[A quick note: I am typing one-handed while nursing. Almost every post has been composed this way.]
I have been trying to nail down just exactly what is so difficult about breastfeeding, trying to isolate my problems so that I may seek advice, trying to put it into words so that I might understand it myself. For now, I’ve narrowed it down to my four most pressing concerns.
1. six minutes in heaven
When Lydia is good and hungry, I can get a very good latch and she will actively suck in a regular rhythm for almost exactly six minutes (sometimes seven). I have clocked it so many times.
After this six minutes, she often falls asleep. But if she is awake (or if I keep her awake), she becomes agitated and won’t stay latched. If she does latch, she will only perform shallow comfort nursing sucks, she slides down the nipple, she clamps down, she pushes away with her hands, and she constantly breaks suction (making clicking noises).
At this point, I usually burp her, check her diaper, walk around a bit to calm her, and try again. Sometimes it helps to switch sides at this point, but I’m worried about her not getting enough hind milk. All of this maybe buys me another minute or two. But in general, after those six sweet minutes, it is mainly me fighting with her and her tearing up my nipples.
If instead I delatch her, she cries and seems like she wants to keep nursing, but if I distract her for a minute she usually drops it. Then, of course, she wants to eat again in 30 minutes or less.
And then again sometimes, she won’t drop it (especially if she’s crabby). She demands to comfort nurse, but she will only give me a shallow latch and she won’t take a pacifier.
It has become easiest (though, I’m not saying best) to let her actively nurse for 6-7 minutes and allow her to fall asleep (rather than keeping her awake, as I had been doing). And then doing it all again 20-30 minutes later when she wakes up still hungry. This is clearly not an efficient method, but I don’t know how effective it is to fight with her either.
Maybe she is just a snacker? Maybe I should try different types of pacifiers (I’ve tried a couple)?
I wouldn’t mind as much if I didn’t start teaching two classes this week. I have to leave her for 3.5 hours per day, and I’d really feel a lot better if I knew she had a full belly when I left. But . . .
2. she never seems “full”
Related to the above concern, but also a little different, she never really “stops” nursing on her own. She either falls asleep or gets fussy or lapses into comfort nursing. I have to manually delatch her, and she usually cries or fusses, and continues to exhibit hunger cues, even if she’s been at the breast for a looong time. I can either work to distract her and calm her down or allow her to comfort nurse all day (even though she’s giving hunger cues, she’s not really eating). I switch between both of these methods depending on how much time I have and how sore my nipples are.
3. pumping is for the birds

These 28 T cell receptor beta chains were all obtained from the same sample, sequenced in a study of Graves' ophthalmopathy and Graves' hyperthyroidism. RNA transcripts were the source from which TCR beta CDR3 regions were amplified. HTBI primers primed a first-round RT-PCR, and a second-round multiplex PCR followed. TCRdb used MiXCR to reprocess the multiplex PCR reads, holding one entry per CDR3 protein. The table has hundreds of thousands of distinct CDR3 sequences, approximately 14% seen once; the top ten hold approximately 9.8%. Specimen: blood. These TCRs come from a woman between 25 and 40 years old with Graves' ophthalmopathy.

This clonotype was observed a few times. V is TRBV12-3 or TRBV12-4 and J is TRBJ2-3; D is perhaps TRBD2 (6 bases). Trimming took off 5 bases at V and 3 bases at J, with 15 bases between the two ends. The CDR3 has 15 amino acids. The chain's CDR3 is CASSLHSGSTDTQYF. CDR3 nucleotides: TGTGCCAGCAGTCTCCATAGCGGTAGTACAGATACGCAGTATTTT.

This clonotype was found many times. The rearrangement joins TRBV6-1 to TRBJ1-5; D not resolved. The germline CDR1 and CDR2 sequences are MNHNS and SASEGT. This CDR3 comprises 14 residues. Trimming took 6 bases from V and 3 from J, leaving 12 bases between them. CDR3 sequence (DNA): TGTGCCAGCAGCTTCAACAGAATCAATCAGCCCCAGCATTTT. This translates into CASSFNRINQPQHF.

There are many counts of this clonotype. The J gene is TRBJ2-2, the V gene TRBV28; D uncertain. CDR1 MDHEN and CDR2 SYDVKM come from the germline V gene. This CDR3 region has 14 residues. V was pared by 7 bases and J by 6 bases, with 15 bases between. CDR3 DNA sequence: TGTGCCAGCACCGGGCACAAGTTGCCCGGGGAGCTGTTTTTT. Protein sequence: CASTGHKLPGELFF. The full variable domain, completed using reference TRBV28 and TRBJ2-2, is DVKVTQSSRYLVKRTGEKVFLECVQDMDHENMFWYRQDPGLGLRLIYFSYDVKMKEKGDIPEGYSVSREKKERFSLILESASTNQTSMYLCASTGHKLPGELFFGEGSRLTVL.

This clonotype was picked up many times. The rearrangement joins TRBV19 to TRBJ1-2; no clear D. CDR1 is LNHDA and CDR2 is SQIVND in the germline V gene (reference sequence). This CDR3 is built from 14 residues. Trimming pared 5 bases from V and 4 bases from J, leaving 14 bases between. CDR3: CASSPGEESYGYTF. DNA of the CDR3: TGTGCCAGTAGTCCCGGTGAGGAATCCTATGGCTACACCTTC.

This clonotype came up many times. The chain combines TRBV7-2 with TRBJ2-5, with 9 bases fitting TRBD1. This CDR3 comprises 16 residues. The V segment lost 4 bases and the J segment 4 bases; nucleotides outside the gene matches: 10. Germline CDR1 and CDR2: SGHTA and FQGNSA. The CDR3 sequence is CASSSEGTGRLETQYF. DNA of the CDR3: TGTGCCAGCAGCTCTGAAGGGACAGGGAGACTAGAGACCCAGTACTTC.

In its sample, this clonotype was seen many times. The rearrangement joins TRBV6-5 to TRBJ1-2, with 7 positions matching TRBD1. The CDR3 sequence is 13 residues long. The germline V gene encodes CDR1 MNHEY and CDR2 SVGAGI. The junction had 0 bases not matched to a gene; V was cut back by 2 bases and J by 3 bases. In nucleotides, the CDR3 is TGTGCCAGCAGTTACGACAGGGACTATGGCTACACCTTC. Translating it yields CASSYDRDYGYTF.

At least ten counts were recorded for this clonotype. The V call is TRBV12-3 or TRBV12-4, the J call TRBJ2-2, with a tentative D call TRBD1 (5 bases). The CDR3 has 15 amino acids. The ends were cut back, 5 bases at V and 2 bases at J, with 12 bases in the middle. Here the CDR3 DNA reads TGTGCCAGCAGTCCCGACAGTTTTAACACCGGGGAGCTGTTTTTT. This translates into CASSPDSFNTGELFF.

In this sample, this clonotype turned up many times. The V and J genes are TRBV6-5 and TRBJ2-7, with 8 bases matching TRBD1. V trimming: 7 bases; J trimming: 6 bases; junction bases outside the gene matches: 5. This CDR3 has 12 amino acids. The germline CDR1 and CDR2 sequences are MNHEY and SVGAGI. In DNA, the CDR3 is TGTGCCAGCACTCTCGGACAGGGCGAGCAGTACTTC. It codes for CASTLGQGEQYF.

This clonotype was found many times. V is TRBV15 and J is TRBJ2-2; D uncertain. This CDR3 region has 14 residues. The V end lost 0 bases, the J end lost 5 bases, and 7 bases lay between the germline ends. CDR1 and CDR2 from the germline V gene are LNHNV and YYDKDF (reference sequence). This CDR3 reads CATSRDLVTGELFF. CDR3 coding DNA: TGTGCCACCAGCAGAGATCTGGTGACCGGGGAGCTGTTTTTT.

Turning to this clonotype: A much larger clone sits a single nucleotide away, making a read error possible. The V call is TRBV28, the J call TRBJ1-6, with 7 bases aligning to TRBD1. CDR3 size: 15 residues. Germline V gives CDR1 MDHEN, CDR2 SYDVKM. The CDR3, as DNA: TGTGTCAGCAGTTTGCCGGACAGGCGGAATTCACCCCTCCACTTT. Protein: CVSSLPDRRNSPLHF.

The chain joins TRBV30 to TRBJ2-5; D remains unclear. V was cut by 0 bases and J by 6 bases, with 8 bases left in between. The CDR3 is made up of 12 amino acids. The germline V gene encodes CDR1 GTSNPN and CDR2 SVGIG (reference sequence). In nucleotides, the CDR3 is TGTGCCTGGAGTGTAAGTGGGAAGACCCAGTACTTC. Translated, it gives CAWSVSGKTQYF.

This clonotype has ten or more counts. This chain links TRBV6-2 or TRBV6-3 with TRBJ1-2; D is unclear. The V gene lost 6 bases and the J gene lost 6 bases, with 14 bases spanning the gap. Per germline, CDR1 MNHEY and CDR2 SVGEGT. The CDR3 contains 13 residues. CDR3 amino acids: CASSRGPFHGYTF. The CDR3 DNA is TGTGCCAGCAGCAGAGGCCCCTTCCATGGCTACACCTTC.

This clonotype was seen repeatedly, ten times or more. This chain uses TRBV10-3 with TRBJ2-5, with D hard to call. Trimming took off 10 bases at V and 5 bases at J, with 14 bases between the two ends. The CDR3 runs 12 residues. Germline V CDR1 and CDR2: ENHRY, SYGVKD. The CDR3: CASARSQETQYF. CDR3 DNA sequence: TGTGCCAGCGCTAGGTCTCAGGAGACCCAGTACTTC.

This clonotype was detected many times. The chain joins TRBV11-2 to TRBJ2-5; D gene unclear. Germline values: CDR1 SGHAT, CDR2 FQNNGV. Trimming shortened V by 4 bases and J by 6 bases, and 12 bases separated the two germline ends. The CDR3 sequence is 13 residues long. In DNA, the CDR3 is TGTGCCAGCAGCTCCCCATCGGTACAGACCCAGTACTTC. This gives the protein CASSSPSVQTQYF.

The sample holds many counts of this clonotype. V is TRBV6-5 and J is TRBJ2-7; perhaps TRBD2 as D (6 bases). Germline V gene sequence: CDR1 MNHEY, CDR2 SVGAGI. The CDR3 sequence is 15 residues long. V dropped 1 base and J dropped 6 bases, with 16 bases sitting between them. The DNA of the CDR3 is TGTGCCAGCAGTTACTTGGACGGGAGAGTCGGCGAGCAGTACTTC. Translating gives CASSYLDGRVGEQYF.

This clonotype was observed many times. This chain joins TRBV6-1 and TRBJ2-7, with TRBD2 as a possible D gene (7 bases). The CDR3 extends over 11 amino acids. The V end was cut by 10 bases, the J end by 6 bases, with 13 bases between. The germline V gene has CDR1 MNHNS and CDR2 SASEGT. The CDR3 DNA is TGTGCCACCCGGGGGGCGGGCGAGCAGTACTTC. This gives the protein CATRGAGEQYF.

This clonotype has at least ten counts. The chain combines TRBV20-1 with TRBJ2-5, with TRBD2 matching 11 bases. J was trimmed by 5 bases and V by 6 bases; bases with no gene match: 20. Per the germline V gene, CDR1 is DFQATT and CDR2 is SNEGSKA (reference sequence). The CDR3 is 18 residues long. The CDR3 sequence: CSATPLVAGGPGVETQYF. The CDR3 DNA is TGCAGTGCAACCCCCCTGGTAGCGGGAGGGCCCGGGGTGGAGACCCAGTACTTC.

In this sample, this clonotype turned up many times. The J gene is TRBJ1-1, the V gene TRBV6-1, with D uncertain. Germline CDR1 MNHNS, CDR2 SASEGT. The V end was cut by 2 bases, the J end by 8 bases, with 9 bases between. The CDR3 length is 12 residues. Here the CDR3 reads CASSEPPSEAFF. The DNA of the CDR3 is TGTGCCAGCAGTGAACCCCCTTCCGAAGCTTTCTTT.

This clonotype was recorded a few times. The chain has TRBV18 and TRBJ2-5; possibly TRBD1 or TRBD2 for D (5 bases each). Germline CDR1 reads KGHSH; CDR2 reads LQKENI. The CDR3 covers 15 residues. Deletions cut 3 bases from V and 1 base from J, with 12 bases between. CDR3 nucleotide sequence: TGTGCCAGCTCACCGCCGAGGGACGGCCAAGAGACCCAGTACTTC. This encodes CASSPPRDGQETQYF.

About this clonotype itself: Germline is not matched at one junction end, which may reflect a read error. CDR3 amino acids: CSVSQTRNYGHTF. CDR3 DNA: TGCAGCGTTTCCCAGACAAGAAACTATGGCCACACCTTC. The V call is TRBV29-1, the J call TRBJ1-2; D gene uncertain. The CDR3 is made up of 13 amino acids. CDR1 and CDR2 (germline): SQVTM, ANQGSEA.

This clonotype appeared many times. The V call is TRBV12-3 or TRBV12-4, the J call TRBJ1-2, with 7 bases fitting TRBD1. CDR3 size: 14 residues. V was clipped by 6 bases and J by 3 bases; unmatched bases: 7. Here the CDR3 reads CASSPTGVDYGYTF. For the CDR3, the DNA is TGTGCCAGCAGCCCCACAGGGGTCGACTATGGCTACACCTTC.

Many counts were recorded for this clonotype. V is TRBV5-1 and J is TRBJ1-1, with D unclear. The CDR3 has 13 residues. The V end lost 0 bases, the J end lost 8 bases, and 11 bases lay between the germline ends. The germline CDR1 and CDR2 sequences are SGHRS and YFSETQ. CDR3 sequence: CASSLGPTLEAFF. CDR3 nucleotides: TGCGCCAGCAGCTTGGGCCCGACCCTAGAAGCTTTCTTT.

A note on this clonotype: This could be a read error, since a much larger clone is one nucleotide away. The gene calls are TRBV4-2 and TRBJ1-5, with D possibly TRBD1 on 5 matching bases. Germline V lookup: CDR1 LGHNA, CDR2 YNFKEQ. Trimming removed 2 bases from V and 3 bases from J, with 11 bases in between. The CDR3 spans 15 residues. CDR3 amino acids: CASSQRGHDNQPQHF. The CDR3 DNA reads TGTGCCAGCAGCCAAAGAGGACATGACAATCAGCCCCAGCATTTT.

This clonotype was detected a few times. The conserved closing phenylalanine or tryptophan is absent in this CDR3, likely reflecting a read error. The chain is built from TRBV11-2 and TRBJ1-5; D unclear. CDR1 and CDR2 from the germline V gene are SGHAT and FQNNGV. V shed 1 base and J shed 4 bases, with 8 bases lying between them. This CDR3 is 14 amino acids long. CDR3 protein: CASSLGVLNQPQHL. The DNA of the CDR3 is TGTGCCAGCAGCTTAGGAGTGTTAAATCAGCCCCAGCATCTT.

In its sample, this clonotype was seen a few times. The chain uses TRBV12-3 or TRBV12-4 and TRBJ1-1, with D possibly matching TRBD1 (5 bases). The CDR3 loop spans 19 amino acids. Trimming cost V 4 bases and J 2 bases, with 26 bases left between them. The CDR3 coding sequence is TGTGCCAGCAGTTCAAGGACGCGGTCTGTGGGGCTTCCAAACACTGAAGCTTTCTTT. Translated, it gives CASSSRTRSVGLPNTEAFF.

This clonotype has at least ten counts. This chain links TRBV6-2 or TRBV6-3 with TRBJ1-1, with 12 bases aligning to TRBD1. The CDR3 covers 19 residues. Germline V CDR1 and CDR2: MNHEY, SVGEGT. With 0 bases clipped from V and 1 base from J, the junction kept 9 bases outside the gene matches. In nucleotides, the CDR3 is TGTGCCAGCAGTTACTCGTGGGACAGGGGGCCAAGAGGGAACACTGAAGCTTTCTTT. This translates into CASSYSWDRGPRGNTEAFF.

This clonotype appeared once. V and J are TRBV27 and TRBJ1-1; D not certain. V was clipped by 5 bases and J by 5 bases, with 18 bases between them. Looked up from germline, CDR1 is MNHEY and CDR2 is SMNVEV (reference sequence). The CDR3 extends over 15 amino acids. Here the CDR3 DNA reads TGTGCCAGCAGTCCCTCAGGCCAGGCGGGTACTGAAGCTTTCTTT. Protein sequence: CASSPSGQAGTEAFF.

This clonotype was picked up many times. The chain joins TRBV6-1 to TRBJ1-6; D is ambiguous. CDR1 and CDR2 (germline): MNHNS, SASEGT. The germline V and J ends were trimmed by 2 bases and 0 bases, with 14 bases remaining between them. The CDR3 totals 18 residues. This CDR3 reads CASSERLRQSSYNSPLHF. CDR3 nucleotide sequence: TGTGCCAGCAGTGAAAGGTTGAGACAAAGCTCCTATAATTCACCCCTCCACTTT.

I pump three times a day: once in the morning, once in the early afternoon, and once in the early evening, always while nursing Lydia on the other breast. I yield only about 0.5-1.25 ounces per session, for an average of 2.5 ounces a day total. I am only leaving a 2 ounce bottle of milk* with the babysitter when I go to work, so this is technically “enough,” but jeez, it’s not really that much. And it doesn’t leave any extra for Rafal to give her a bottle once in a while, or for to me to ever be apart from her. (Furthermore, the few times we have given her a bottle at home, she has demanded to nurse afterwards, even though she “should” be full. I truly hope she is more satisfied by bottle milk when I am not around.)
I eat oatmeal every day and I have for years. I drink tons of water. I eat almonds every day. I have been taking fenugreek supplements. I eat fruits, veggies, protein, and whole grains. I have been wanting to make lactation cookies, and I bought the ingredients, but for fudge sake, who has time to bake cookies??
The good news is that I have noticed a tiny increase in my pump yield–like 0.25 ounces per day–over the past few days. So here’s hoping that I’m doing something right.
*Note: Does 2 ounces seem like enough to you? At first I read that I should be leaving 1-1.5 ounces for every hour I will be gone (which would mean leaving 3.5-5.25 ounces, but that seems like a lot, and I’m not pumping that much). However, La Leche League leaders, the lady at the WIC office, and L’s pediatrician all said that if I nurse right before I leave (and right when I get back), I should only need to leave a 2 ounce serving. But despite three reliable sources telling me this, I CAN’T LET IT GO. Which leads me to me next point . . .
4. being the baby’s only food source is heavy, man
I have a primal, instinctual need to keep the baby fed, which often manifests as an irrational fear of her going hungry. And my physical body is her only source of food. And she never seems all the way full, even though I’m nursing all the time. And I’m terrified to leave her, even for an hour, even if I have a bottle to leave behind, because when she’s hungry she seems inconsolable and I don’t want to do that to her or the person taking care of her.
And when well-meaning people suggest that I “take a break” or “go get a massage,” I want to laugh or cry because that would be impossible. (Like I said, it’s irrational, but at the same time, kind of true.)
We’ve been at it for over six weeks now, and it has gotten and continues to get better. The fact that I can even articulate some of the challenges we are facing in a cogent way–rather than just a blur of “holyshitwhyisthissohard?!”–is a huge step forward. And bottom line, she is gaining weight. So I know I’m doing something right. Now please, experienced mommies of the world, give me your advice! ❤